The latest revelations show that Spycops isn't just one scandal, but two

There are two reckonings that must be had for what went on. 

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We mostly talk about the Spycops scandal – the revelation that undercover police officers, while infiltrating political groups, stole the names of dead children, and impregnated the women they were spying on before vanishing into the ether – as one scandal: one relating to the treatment of the women involved, the lies they were told both by the police officers in question and by the state, in which they were robbed of their ability to give informed consent.

And that is, of course, a big part of the Spycops scandal. But now, thanks to fantastic investigative work by the Guardian we know that Spycops is not one scandal, but two: the second relating to overall police and government priorities. Why? Because we now know that the far left was hugely over-represented in the political groups chosen for infiltration. Over a 37 year period, 121 groups across the anti-war, environmentalist, anarchist and Trotskyist left were infiltrated by the police: but just three far-right groups (Combat 18, the British National Party, and the United British Alliance) were infiltrated.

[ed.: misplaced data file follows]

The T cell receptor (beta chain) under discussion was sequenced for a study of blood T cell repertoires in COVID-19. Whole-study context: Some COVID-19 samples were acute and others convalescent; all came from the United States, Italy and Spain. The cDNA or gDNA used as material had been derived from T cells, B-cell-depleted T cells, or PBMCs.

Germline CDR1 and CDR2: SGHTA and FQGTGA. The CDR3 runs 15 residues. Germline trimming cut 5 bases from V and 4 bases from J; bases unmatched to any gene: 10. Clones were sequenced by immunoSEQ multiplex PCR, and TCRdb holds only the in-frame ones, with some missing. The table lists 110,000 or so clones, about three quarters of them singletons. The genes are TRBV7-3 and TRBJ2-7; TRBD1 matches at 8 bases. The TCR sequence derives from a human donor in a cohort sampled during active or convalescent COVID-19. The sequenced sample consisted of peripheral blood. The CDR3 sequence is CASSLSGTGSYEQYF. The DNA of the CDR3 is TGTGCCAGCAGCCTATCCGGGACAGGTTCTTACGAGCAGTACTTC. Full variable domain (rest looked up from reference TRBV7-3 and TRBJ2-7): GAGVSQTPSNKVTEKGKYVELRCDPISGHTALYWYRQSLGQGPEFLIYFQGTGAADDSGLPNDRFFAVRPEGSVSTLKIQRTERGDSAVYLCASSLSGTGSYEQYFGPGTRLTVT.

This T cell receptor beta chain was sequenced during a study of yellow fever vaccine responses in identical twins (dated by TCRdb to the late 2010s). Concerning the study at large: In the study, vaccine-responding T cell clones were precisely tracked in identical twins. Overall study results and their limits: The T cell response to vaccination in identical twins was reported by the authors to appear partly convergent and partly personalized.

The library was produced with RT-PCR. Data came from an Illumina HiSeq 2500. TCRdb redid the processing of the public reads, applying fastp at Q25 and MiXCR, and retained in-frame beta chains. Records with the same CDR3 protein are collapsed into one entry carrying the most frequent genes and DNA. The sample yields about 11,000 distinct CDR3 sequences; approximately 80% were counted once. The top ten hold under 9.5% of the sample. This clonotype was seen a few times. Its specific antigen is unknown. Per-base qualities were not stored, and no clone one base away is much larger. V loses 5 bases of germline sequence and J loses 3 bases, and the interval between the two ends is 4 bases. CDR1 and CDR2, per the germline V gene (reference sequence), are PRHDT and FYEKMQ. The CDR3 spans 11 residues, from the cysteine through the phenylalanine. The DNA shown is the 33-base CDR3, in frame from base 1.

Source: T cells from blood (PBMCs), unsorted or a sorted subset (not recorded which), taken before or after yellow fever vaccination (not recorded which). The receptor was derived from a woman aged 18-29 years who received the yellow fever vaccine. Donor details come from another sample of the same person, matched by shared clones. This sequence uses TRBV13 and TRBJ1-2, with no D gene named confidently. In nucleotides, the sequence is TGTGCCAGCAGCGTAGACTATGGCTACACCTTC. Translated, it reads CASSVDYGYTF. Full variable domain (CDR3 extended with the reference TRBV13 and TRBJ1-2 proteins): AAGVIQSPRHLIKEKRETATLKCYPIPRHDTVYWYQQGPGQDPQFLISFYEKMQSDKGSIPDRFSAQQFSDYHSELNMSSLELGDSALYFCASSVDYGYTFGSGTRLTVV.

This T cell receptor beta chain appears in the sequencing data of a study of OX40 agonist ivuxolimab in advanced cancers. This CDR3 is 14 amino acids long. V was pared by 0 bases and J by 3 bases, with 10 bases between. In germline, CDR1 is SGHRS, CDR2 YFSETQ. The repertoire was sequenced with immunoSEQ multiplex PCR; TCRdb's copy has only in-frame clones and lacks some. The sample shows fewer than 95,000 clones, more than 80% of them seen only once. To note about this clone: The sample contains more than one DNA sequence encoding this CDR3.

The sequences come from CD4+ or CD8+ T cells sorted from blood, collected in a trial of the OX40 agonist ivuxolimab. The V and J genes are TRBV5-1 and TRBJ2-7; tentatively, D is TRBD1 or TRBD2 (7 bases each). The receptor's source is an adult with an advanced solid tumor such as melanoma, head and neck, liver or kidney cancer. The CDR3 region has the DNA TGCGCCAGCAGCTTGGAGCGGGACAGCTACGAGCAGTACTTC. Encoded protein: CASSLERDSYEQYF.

That matters, albeit for different reasons than the treatment of the women involved. We know, too, that Prevent has been sluggish – although there has been an improvement in recent years – to recognise and monitor far right radicalisation. Part of the reckoning for the Spycops scandal has to be about how the state treated the women involved. But another part has to be about a state that is far more keen to investigate and fear the far left than the far right.

Stephen Bush is political editor of the New Statesman. His daily briefing, Morning Call, provides a quick and essential guide to domestic and global politics.

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